|to celebrate the holidays in New Orleans, with Christmases past not only remembered but relived|
|Published: Nov/Dec 2002
|By Carolyn Thornton|
1. For more than 50 years, carolers
have assembled in Jackson Square, blazing the way for caroling events elsewhere, including Washington Square and the Steamboat Natchez. But thats just one reason to celebrate Christmases past and present throughout December in New Orleans. Here are 11 more to delight every family member.
Visitors from the past
2. As fog swirls in from the Mississippi River it cloaks the French Quarter in a gauzy mist. In this timeless setting, Le Petit Theatre presents the Louisiana Living History Project, portrayals of historic citizens, held Dec. 325 in Jackson Square.
One discussion concerned the proper way to make eggnog. Andrew Jackson insisted it should contain Tennessee sour mash. Thomy Lafon, a free man of color and philanthropist, suggested Jamaican rum. The Baroness Pontalba favored French Brandy.
It is the drink of New Orleans. The city is awash in eggnog, she said.
Sister Henriette Delille, founder of the Sisters of the Holy Family, was born a free woman of color.
In my youth I would surely have said New Orleans was a French city, she explained during a lyceum discussion. As I am older, it is a city not just of buildings, but the people who inhabit it, French, Spanish, German, Irish, West African. An American city, a melting pot.
A feast of traditions
3.. That melting pot aptly describes the citys celebrations. Le Petit Theatre du Vieux Carré (616 St. Peter St.), for example, doubles as the site for daily cooking demonstrations (Dec. 123, 2330) by the citys renowned chefs. Recipes and tastings are the main ingredients of this free event.
The Hermann-Grima House Museum demonstrates cooking in its restored 1830s open-hearth kitchen. A class allows children to stir the pot while making an old-fashioned treat.
4. In the 19th century, families gathered on Christmas Eve, sipping eggnog in anticipation of attending midnight Mass. Afterward, they broke their communion fast with Reveillon, a feast that often lasted until daybreak. Twenty-eight restaurants in New Orleans offer Reveillon menus throughout December, combining Creole traditions and contemporary cookery. Beignets might be filled with foie gras, or smoked rabbit served with wild mushroom gumbo. Dessert might be a miniature gingerbread house with pumpkin pie mousse served at the Palace Café.
5. Afternoon Tea at the Windsor Court has become a local tradition among friends exchanging gifts. The Fairmont Hotel (123 Baronne St.) invites children to the Teddy Bear Tea on weekends during December and during Christmas week. From Dec. 621, see its famous Angel Hair Lobby. In the Garden District, Holiday Tea at Longue Vue House includes a tour of the home and gardens.
Theres something for adults and children at Beauregard-Keyes House.
We take the adults on a house tour while the children listen to the storyteller, said director Marion Chambon, explaining the Tea Party for the Dolls. Some of novelists Frances Parkinson Keyes dolls are displayed in the decorated home. Refreshments and music are also offered.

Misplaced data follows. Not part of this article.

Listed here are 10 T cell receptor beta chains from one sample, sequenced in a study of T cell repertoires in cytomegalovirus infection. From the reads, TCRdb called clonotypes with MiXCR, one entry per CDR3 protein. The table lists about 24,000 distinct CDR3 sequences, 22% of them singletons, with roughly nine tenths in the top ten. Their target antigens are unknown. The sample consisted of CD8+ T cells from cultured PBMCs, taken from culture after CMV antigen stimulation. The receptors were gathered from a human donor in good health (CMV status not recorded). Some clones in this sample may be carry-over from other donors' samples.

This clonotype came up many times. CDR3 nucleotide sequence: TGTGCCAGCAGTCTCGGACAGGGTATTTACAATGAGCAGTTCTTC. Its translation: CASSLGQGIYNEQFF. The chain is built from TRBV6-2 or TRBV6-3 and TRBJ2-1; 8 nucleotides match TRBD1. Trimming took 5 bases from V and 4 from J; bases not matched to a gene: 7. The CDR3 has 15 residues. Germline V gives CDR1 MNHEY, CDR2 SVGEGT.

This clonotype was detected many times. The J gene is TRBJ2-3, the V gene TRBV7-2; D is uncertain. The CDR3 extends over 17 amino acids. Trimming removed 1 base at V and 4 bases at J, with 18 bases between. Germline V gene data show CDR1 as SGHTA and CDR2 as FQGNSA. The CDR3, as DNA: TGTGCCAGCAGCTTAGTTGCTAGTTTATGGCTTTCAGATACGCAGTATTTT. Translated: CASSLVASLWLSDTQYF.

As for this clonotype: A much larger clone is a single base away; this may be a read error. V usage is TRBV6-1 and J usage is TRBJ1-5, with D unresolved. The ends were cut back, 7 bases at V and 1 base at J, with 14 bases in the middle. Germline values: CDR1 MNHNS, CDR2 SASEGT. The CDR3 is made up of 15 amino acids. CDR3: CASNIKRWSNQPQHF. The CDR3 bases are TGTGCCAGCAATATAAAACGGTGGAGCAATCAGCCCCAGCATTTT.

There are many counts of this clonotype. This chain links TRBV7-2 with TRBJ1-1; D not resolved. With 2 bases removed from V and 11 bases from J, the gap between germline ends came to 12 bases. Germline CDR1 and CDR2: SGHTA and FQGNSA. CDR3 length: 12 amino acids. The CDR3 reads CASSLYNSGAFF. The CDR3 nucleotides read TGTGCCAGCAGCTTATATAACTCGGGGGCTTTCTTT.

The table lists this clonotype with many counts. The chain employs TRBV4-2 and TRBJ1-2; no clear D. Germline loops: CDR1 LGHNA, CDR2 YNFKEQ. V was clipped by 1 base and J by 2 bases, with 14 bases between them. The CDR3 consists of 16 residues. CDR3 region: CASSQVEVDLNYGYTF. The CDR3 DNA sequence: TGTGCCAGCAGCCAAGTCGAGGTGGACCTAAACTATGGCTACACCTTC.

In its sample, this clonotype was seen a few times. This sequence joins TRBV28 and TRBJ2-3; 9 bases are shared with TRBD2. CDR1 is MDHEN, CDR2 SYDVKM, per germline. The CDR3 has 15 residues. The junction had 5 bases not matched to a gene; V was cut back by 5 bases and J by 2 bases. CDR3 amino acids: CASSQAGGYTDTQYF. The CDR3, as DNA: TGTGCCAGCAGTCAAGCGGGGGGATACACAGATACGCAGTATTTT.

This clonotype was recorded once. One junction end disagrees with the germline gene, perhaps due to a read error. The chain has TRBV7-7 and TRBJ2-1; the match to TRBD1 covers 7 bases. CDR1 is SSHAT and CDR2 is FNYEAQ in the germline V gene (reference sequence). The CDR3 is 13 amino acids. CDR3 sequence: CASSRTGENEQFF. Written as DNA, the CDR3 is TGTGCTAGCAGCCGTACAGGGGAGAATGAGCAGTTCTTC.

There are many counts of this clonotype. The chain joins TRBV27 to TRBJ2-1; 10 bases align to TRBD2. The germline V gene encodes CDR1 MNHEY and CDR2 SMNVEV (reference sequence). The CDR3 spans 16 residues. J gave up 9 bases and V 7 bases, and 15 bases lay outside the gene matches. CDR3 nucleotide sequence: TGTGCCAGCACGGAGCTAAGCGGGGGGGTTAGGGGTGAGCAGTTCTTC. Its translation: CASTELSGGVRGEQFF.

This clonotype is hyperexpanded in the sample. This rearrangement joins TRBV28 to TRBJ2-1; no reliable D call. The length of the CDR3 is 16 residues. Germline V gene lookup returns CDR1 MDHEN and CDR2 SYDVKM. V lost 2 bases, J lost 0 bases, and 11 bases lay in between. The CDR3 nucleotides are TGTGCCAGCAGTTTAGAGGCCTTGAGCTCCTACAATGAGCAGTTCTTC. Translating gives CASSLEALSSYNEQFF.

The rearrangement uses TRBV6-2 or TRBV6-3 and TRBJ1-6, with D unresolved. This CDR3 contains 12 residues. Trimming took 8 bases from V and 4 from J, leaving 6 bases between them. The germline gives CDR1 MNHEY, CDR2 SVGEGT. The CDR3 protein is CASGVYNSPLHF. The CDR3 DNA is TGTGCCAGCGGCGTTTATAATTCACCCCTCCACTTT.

Let there by light
6. On select dates, private residences and historic homes host candlelight tours in several neighborhoods. Among the best are free ranger-led tours of the French Quarter offered through the Jean Lafitte National Park and Preserve. Theyre offered on a first-come, first-served basis, so plan to arrive early at the Visitors Center (419 Decatur St.).
7. City Park becomes a spectacle of lights during Celebration in the Oaks. Drive through the avenues of live oaks or hire a horse-drawn open carriage for a better view. A childrens art workshop, fireworks and living Nativity scene are a few of the attractions to be offered Dec. 131.
8. In the countryside between Gramercy and Lutcher, fog off the river can be as thick as seafood bisque. On Christmas Eve, levee bonfires light the way for Papa Noel to deliver gifts in his pirogue canoe. Riverboat cruises and bus tours from New Orleans allow passengers to participate in the tradition without fighting traffic jams. Earlier in the season, a symbolic bonfire is torched on the Algiers Levee across from New Orleans. Ferry rides are free, but unless the fog rolls in, the bonfire and riverboat parade can be seen from Moonwalk and Woldenberg Riverfront Park at the French Quarter without crossing the river.
A little something extra
9. Merriment on Magazine serves as a backdrop for Victorian carolers, Irish dancers and Santas arrival by carriage. Many of the antique and specialty shops on Magazine Street serve tea and cookies to encourage browsing amid handcrafted furniture, linens, lamps, art, clothing, and imports.
10. In the French Quarter, Celtic heritage is celebrated with a lively mix of music, jigs, and wassail at OFlahertys Irish Channel Centre and Pub. And Santa at Pat Os appears for photos at Pat OBriens.
11. Hanukkah events will be held Dec. 1 at Riverwalk and on Dec. 6 at Congregation Temple Sinai. Menorah lighting, music and food for Hanukkah are part of the festivities.
12. Holiday on the Boulevard, Dec. 68, will offer gifts, food, music and storytelling with Caribbean and African flavor. This temporary shopping mall will be along the 1700 block of Oretha Castle Haley Boulevard.